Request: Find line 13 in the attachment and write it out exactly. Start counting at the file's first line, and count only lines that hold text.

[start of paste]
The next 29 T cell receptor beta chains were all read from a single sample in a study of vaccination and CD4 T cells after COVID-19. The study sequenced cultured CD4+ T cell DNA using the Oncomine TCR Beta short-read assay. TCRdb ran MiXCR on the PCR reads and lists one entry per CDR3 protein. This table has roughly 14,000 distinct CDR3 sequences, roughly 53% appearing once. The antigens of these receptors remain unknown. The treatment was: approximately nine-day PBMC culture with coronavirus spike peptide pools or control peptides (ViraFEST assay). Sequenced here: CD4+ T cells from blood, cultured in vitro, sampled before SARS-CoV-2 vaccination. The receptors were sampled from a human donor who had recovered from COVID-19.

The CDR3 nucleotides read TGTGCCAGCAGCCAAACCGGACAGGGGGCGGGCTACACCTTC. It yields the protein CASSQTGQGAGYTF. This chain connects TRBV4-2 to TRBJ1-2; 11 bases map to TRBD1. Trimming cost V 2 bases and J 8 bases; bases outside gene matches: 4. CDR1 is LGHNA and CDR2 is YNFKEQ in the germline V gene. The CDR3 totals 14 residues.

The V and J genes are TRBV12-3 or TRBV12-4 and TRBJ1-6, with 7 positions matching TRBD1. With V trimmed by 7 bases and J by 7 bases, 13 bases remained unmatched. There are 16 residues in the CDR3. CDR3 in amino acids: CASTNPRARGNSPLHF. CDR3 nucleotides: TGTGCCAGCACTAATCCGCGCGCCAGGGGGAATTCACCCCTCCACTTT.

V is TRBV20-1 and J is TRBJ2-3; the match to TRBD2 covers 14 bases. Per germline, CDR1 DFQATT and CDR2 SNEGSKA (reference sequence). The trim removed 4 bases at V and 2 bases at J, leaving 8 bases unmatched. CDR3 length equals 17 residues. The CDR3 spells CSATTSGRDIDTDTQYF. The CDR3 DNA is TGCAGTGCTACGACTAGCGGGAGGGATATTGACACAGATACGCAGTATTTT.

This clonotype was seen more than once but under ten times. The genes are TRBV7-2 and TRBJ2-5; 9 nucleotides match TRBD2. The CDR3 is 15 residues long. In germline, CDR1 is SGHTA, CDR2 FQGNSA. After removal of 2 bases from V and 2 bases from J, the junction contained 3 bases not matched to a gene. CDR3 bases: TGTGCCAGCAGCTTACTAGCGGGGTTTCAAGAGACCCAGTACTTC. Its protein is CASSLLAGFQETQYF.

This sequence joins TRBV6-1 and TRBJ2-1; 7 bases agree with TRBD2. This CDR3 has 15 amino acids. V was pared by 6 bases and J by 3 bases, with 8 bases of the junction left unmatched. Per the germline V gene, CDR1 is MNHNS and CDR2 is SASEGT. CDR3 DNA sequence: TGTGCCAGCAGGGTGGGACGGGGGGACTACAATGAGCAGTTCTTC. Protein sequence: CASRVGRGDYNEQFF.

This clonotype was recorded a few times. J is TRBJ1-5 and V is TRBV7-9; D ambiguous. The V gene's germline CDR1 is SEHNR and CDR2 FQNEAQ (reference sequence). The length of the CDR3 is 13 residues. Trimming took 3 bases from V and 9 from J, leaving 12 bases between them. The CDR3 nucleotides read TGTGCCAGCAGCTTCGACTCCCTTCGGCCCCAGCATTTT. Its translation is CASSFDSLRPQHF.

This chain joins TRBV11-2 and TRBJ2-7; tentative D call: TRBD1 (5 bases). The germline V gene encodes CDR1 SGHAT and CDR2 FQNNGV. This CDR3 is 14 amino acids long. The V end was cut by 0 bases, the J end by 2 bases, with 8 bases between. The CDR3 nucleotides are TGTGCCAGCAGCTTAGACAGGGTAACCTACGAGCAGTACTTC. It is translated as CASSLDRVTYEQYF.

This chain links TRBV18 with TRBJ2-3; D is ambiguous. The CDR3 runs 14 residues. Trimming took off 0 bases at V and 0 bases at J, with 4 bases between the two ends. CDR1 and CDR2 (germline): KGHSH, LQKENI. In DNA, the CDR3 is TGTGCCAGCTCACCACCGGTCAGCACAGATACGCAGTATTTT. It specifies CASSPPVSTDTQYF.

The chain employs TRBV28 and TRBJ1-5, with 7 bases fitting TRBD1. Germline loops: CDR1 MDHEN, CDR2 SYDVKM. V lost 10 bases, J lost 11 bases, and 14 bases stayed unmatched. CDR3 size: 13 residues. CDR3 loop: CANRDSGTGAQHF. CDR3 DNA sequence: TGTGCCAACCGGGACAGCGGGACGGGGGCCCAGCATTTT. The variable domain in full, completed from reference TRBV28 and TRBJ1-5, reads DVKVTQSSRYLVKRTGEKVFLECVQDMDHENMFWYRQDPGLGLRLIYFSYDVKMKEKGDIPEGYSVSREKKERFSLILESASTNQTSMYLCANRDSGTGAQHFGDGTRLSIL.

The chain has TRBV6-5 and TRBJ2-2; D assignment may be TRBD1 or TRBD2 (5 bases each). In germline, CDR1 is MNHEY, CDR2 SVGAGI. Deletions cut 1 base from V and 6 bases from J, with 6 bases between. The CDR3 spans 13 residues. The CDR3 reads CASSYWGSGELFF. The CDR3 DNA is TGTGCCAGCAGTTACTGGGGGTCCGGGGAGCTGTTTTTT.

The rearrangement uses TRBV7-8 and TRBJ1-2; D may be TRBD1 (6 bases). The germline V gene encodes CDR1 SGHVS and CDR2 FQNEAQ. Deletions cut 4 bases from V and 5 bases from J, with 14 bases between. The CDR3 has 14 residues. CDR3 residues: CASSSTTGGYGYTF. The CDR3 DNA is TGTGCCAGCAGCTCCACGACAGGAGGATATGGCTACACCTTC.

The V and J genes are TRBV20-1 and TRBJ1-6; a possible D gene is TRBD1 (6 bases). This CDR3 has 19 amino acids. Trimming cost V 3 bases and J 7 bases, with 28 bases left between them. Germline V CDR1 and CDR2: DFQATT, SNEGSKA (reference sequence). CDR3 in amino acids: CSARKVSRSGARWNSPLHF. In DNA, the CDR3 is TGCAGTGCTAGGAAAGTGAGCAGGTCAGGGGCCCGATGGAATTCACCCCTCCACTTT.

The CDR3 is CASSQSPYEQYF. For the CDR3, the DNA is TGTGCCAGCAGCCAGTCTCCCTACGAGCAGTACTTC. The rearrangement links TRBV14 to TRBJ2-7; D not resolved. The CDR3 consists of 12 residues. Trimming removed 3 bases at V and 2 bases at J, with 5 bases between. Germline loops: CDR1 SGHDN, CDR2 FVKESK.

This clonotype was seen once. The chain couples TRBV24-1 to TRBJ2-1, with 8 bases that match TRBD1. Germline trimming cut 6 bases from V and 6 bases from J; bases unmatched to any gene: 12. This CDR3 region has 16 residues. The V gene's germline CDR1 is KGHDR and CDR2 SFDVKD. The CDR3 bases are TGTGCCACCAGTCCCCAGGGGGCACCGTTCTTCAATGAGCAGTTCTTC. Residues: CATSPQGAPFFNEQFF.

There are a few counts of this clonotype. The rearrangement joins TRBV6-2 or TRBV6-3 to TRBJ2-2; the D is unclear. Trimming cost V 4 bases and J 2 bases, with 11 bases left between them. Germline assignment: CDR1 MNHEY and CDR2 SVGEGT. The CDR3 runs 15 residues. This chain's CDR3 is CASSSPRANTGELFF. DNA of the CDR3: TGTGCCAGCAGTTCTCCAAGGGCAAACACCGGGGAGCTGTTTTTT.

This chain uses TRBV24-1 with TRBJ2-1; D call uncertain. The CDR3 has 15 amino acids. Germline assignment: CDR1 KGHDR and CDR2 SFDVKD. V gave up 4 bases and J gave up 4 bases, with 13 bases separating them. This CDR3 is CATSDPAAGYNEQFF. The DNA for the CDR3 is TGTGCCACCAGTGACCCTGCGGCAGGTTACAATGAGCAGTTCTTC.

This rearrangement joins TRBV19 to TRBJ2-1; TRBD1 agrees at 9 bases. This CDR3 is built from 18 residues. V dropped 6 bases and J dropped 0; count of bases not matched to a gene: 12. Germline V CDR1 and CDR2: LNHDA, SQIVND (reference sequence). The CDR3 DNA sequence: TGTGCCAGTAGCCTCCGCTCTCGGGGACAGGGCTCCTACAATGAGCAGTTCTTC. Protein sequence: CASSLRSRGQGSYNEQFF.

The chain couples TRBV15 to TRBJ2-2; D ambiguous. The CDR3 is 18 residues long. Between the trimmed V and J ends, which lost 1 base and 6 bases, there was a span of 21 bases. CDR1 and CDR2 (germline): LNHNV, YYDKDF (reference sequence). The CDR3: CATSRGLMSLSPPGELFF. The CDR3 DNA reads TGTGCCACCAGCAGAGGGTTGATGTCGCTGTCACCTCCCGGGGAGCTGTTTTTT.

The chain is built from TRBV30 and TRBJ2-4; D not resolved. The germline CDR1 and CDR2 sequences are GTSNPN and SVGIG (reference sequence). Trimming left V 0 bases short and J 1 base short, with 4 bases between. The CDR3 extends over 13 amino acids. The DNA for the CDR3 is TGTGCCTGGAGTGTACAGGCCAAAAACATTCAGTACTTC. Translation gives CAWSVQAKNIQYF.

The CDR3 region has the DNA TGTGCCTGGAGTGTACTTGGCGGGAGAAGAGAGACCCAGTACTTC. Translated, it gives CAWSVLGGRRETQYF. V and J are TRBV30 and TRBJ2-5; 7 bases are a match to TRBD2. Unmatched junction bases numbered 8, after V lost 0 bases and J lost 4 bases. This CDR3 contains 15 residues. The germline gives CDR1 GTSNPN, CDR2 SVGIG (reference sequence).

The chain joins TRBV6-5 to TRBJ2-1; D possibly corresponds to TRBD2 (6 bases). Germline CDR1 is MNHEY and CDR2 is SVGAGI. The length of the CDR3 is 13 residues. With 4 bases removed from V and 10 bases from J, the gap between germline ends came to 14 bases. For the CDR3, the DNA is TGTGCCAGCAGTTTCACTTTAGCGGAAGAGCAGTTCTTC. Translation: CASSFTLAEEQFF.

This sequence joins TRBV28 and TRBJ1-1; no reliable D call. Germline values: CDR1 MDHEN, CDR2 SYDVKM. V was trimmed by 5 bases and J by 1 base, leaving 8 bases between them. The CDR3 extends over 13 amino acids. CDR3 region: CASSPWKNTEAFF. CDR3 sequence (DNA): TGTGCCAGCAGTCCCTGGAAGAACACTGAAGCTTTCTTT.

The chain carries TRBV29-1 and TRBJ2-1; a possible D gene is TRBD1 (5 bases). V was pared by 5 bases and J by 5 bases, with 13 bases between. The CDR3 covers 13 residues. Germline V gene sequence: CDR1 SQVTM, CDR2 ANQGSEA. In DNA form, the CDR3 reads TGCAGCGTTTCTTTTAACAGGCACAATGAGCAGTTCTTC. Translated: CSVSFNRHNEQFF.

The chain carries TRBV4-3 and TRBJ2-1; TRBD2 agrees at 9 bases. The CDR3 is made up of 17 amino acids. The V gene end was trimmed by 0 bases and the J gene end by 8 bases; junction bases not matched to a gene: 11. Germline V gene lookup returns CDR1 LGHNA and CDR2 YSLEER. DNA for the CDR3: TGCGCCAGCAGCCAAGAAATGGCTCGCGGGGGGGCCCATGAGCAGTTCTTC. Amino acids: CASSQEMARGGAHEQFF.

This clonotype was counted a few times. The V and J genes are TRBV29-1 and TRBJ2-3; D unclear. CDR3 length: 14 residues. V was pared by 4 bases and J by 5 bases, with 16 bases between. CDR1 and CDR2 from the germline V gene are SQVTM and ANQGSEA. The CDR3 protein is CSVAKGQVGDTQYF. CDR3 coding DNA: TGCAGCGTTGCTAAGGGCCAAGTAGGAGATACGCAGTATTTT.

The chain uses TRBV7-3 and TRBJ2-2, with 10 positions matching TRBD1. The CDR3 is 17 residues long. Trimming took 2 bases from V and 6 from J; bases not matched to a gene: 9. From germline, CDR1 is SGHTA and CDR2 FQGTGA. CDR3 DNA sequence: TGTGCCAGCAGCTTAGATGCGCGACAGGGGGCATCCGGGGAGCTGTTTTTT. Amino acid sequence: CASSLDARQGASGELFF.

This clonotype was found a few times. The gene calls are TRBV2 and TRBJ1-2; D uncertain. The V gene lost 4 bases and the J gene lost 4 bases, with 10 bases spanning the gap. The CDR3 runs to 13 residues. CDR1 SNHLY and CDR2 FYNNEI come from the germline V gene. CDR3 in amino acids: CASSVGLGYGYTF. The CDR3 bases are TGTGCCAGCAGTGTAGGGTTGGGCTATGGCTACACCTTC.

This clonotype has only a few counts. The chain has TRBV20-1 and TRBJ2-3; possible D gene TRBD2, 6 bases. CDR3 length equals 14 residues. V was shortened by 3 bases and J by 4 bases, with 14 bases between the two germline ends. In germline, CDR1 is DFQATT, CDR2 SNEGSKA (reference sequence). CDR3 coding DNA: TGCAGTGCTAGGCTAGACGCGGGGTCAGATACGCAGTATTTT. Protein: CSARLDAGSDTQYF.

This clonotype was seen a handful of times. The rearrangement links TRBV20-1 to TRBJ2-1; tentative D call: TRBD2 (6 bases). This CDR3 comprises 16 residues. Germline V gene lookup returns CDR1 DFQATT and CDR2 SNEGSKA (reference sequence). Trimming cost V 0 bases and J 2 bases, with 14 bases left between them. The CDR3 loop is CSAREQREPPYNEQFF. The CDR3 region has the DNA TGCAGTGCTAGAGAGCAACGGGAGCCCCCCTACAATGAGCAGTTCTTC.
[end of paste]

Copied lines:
The V and J genes are TRBV20-1 and TRBJ1-6; a possible D gene is TRBD1 (6 bases). This CDR3 has 19 amino acids. Trimming cost V 3 bases and J 7 bases, with 28 bases left between them. Germline V CDR1 and CDR2: DFQATT, SNEGSKA (reference sequence). CDR3 in amino acids: CSARKVSRSGARWNSPLHF. In DNA, the CDR3 is TGCAGTGCTAGGAAAGTGAGCAGGTCAGGGGCCCGATGGAATTCACCCCTCCACTTT.